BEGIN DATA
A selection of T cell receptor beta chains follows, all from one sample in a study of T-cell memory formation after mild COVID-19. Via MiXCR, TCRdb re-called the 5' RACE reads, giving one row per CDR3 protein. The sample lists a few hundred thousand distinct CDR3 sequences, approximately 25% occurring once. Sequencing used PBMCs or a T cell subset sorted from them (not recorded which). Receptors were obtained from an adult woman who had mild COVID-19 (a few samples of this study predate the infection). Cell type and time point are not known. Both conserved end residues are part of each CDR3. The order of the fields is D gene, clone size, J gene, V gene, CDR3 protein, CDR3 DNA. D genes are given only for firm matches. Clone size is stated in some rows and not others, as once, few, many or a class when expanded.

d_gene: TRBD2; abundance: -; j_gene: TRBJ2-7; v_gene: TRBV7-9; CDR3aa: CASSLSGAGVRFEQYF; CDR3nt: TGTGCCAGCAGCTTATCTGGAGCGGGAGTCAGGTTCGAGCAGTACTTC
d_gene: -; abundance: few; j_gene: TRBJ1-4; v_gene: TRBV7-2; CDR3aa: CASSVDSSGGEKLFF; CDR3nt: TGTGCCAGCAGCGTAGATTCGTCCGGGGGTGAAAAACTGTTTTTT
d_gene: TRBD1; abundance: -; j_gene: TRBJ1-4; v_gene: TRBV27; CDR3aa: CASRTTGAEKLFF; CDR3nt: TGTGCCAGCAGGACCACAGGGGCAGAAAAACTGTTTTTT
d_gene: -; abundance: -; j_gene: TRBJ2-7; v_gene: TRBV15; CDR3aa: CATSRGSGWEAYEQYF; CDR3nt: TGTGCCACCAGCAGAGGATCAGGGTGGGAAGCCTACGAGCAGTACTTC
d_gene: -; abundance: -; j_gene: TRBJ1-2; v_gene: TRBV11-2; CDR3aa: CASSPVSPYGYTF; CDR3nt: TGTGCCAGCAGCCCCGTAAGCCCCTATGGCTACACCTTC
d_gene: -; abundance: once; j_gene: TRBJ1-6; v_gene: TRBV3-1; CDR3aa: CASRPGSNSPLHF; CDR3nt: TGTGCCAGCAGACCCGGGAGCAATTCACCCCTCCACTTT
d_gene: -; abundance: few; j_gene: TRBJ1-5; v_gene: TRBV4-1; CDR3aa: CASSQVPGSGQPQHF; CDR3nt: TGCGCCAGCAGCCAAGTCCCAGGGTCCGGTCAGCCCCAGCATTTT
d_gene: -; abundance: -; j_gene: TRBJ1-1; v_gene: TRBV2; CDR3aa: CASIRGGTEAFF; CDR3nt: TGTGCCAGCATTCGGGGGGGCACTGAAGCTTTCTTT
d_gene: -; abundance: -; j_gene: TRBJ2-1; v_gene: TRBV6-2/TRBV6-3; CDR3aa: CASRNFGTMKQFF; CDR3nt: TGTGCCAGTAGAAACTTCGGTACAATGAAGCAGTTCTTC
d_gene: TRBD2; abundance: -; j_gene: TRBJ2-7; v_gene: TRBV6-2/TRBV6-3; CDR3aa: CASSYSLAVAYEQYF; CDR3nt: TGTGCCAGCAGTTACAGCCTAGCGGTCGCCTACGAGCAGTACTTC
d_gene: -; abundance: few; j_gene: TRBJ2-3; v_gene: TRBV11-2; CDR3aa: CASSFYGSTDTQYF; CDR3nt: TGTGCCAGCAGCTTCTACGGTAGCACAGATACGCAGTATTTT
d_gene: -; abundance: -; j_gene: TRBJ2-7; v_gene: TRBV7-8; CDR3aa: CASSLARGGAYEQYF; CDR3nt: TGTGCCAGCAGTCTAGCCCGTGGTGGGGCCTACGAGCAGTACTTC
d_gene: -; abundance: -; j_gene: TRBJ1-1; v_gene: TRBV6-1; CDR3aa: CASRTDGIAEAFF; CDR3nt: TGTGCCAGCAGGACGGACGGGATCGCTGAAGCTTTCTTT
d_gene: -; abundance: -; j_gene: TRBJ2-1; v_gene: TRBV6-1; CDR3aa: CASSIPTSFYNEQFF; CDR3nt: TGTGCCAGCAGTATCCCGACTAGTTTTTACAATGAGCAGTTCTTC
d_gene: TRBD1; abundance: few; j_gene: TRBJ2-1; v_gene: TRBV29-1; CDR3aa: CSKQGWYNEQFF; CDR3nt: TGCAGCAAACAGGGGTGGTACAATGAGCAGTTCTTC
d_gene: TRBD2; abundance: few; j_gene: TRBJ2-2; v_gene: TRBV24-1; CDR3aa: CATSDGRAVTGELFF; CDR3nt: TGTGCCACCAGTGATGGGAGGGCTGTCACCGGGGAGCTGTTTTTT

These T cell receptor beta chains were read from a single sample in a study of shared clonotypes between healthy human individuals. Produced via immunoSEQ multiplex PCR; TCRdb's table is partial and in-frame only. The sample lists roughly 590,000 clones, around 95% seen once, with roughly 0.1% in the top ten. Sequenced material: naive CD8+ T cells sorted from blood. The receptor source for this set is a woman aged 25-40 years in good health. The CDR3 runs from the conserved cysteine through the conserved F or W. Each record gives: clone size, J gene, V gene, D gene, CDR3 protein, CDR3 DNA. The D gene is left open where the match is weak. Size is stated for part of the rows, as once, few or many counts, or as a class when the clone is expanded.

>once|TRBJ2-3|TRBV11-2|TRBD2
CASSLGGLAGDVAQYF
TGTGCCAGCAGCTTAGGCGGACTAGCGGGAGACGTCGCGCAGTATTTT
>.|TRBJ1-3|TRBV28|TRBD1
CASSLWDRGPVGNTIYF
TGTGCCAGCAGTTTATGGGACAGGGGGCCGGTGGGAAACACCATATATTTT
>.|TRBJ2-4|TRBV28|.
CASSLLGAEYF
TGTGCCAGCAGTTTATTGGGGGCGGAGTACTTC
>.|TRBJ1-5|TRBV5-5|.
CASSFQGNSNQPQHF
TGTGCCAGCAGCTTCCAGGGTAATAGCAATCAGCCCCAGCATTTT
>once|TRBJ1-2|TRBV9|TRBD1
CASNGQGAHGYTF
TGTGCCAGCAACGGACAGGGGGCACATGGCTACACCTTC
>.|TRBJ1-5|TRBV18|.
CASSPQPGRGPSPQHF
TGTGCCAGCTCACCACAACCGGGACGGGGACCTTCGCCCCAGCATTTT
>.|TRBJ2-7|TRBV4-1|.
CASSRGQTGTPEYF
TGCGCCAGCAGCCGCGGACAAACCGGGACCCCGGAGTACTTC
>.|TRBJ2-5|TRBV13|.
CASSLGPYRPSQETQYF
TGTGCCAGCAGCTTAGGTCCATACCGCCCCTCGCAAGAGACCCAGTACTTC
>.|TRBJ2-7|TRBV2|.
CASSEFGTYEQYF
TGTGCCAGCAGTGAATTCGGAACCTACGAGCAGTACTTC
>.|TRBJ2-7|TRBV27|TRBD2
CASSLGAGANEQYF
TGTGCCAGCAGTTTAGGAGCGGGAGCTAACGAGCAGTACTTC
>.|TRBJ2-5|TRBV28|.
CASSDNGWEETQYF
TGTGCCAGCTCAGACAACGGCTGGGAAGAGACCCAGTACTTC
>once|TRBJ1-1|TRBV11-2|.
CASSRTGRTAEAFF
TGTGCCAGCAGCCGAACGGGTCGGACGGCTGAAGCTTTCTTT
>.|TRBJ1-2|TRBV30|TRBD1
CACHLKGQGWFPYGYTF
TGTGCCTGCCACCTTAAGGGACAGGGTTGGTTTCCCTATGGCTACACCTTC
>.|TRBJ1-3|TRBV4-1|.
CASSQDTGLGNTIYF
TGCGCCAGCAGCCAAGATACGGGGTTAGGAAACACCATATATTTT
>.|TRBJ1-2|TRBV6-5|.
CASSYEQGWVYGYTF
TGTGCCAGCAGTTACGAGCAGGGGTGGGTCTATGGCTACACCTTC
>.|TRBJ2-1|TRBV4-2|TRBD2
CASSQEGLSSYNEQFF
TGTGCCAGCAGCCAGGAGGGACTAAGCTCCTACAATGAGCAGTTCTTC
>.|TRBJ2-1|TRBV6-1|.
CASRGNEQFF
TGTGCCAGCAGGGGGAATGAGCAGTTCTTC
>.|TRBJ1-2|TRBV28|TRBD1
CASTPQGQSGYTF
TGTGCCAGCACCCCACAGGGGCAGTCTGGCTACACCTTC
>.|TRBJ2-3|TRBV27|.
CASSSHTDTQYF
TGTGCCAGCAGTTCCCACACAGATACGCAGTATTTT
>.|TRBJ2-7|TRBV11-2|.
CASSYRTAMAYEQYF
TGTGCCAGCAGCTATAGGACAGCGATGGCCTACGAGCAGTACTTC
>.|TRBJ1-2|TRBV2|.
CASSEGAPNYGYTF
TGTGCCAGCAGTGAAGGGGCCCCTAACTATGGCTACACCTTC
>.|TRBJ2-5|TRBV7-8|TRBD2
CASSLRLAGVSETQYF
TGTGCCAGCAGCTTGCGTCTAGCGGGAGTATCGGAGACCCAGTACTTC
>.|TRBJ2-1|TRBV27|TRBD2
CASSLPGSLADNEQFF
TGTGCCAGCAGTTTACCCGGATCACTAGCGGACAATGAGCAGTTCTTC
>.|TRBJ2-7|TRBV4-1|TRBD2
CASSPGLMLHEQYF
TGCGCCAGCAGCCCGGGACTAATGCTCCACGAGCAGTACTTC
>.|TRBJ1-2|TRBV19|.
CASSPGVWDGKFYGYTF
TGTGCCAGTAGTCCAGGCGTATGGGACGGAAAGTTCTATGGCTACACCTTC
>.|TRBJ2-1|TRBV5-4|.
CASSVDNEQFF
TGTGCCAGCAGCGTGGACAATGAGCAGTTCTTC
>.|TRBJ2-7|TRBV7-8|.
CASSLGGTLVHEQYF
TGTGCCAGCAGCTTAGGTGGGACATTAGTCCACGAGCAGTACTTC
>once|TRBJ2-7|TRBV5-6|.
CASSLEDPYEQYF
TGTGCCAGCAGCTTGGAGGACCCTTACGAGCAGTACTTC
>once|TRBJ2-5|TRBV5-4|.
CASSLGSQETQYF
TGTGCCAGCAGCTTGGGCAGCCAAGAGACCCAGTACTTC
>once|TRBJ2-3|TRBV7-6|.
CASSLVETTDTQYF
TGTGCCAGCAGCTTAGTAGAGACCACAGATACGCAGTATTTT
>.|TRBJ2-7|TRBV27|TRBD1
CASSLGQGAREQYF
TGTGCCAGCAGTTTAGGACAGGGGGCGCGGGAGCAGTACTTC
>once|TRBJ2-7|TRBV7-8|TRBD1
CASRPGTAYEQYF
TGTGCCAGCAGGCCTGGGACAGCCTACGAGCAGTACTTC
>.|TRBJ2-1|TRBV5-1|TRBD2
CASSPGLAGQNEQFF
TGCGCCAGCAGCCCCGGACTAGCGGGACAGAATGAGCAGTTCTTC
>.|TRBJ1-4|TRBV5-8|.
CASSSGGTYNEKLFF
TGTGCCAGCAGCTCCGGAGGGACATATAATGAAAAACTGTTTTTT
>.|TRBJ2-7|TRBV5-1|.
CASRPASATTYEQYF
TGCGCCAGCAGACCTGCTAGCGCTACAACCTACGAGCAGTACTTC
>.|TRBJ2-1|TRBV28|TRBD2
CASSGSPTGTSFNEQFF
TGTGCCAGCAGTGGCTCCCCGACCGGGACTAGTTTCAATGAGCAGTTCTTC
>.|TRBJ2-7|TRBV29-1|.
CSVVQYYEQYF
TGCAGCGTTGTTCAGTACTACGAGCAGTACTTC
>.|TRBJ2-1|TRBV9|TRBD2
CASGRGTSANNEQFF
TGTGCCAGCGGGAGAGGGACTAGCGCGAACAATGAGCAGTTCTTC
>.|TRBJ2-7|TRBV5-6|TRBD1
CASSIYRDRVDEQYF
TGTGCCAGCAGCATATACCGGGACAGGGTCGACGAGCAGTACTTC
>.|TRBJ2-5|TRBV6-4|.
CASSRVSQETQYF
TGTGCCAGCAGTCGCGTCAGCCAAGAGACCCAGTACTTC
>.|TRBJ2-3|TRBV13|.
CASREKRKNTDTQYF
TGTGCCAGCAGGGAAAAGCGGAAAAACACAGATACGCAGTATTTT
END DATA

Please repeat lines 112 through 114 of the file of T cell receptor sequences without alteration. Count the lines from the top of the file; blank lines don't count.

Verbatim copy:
>once|TRBJ2-7|TRBV7-8|TRBD1
CASRPGTAYEQYF
TGTGCCAGCAGGCCTGGGACAGCCTACGAGCAGTACTTC